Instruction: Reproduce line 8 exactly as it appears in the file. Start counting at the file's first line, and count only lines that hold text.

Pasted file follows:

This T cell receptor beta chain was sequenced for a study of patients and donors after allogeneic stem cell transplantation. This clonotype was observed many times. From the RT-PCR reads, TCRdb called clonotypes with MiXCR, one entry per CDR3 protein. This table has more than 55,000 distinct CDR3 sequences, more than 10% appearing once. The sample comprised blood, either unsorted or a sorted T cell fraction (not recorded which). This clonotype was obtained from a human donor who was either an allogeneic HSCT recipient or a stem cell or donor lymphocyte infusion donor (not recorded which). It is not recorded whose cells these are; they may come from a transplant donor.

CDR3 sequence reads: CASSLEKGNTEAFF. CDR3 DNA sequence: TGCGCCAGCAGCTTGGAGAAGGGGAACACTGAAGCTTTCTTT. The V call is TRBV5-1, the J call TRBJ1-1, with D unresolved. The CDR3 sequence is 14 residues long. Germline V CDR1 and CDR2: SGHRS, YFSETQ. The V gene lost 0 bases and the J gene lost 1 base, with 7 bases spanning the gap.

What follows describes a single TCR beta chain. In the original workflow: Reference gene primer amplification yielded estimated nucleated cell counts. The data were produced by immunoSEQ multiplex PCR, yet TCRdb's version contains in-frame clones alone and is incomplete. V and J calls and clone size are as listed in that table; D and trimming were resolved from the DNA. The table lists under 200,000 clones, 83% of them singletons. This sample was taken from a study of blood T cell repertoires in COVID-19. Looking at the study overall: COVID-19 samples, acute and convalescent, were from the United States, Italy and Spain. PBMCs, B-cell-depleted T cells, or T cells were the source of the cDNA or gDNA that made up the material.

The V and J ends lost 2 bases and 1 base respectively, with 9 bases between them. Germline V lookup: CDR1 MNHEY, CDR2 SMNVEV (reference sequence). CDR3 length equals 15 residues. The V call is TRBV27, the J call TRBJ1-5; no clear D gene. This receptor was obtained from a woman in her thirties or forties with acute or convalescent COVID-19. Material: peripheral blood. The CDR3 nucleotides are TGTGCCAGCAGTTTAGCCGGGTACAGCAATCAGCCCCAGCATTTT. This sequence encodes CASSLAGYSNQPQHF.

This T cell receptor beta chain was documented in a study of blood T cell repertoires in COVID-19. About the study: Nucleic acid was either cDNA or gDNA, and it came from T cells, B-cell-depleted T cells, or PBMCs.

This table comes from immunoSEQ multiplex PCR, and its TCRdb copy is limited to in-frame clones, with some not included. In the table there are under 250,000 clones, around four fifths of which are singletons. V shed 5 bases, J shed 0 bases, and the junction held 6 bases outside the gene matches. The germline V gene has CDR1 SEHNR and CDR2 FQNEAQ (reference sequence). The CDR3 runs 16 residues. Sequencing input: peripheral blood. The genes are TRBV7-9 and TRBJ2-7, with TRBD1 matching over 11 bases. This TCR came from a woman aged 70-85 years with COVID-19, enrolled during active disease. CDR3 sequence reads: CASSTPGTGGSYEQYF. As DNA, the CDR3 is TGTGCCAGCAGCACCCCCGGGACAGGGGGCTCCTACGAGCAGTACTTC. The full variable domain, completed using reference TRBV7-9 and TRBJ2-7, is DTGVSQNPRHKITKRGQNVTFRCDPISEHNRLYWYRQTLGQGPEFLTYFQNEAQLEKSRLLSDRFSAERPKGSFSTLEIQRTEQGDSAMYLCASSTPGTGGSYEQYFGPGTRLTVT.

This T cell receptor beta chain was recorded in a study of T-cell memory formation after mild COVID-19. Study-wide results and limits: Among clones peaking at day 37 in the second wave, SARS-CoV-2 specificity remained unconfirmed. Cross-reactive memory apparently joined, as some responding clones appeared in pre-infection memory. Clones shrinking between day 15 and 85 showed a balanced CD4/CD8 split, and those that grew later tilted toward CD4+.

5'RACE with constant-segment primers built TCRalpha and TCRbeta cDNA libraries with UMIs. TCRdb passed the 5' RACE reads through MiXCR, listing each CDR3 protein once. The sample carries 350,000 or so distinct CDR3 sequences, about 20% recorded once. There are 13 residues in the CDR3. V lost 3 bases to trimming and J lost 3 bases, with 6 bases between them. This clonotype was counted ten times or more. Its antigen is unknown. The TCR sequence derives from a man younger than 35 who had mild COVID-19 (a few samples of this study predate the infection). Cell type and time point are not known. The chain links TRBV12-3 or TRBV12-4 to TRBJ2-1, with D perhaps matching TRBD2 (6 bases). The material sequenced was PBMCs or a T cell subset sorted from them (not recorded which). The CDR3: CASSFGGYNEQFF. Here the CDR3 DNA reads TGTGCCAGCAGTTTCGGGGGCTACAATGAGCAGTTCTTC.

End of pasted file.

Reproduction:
5'RACE with constant-segment primers built TCRalpha and TCRbeta cDNA libraries with UMIs. TCRdb passed the 5' RACE reads through MiXCR, listing each CDR3 protein once. The sample carries 350,000 or so distinct CDR3 sequences, about 20% recorded once. There are 13 residues in the CDR3. V lost 3 bases to trimming and J lost 3 bases, with 6 bases between them. This clonotype was counted ten times or more. Its antigen is unknown. The TCR sequence derives from a man younger than 35 who had mild COVID-19 (a few samples of this study predate the infection). Cell type and time point are not known. The chain links TRBV12-3 or TRBV12-4 to TRBJ2-1, with D perhaps matching TRBD2 (6 bases). The material sequenced was PBMCs or a T cell subset sorted from them (not recorded which). The CDR3: CASSFGGYNEQFF. Here the CDR3 DNA reads TGTGCCAGCAGTTTCGGGGGCTACAATGAGCAGTTCTTC.